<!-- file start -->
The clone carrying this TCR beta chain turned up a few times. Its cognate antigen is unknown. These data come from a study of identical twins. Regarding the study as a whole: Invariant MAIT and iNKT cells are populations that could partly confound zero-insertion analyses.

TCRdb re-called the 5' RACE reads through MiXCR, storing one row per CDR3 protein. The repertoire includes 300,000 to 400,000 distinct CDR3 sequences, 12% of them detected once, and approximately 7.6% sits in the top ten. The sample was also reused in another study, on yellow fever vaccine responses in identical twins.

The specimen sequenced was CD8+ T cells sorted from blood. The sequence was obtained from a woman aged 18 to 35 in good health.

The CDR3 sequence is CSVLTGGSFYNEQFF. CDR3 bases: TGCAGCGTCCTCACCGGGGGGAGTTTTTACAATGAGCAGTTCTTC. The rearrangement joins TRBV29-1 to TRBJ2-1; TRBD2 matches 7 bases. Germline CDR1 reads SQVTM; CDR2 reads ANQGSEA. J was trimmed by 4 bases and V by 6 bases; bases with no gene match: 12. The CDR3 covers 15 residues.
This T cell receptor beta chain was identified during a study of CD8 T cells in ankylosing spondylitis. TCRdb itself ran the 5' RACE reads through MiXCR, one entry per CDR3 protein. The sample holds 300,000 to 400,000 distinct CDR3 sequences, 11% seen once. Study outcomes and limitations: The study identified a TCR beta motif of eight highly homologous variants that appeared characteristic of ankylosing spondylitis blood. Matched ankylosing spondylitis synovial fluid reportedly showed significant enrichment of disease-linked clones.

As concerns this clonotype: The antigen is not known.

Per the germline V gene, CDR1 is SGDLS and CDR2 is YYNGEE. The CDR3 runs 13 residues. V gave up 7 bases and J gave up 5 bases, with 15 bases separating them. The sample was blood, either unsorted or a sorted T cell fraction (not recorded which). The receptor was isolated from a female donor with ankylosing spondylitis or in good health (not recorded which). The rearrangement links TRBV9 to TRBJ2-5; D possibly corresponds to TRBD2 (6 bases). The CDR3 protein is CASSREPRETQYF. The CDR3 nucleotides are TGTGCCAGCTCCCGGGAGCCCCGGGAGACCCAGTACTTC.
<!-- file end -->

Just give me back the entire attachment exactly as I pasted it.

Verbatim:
The clone carrying this TCR beta chain turned up a few times. Its cognate antigen is unknown. These data come from a study of identical twins. Regarding the study as a whole: Invariant MAIT and iNKT cells are populations that could partly confound zero-insertion analyses.

TCRdb re-called the 5' RACE reads through MiXCR, storing one row per CDR3 protein. The repertoire includes 300,000 to 400,000 distinct CDR3 sequences, 12% of them detected once, and approximately 7.6% sits in the top ten. The sample was also reused in another study, on yellow fever vaccine responses in identical twins.

The specimen sequenced was CD8+ T cells sorted from blood. The sequence was obtained from a woman aged 18 to 35 in good health.

The CDR3 sequence is CSVLTGGSFYNEQFF. CDR3 bases: TGCAGCGTCCTCACCGGGGGGAGTTTTTACAATGAGCAGTTCTTC. The rearrangement joins TRBV29-1 to TRBJ2-1; TRBD2 matches 7 bases. Germline CDR1 reads SQVTM; CDR2 reads ANQGSEA. J was trimmed by 4 bases and V by 6 bases; bases with no gene match: 12. The CDR3 covers 15 residues.
This T cell receptor beta chain was identified during a study of CD8 T cells in ankylosing spondylitis. TCRdb itself ran the 5' RACE reads through MiXCR, one entry per CDR3 protein. The sample holds 300,000 to 400,000 distinct CDR3 sequences, 11% seen once. Study outcomes and limitations: The study identified a TCR beta motif of eight highly homologous variants that appeared characteristic of ankylosing spondylitis blood. Matched ankylosing spondylitis synovial fluid reportedly showed significant enrichment of disease-linked clones.

As concerns this clonotype: The antigen is not known.

Per the germline V gene, CDR1 is SGDLS and CDR2 is YYNGEE. The CDR3 runs 13 residues. V gave up 7 bases and J gave up 5 bases, with 15 bases separating them. The sample was blood, either unsorted or a sorted T cell fraction (not recorded which). The receptor was isolated from a female donor with ankylosing spondylitis or in good health (not recorded which). The rearrangement links TRBV9 to TRBJ2-5; D possibly corresponds to TRBD2 (6 bases). The CDR3 protein is CASSREPRETQYF. The CDR3 nucleotides are TGTGCCAGCTCCCGGGAGCCCCGGGAGACCCAGTACTTC.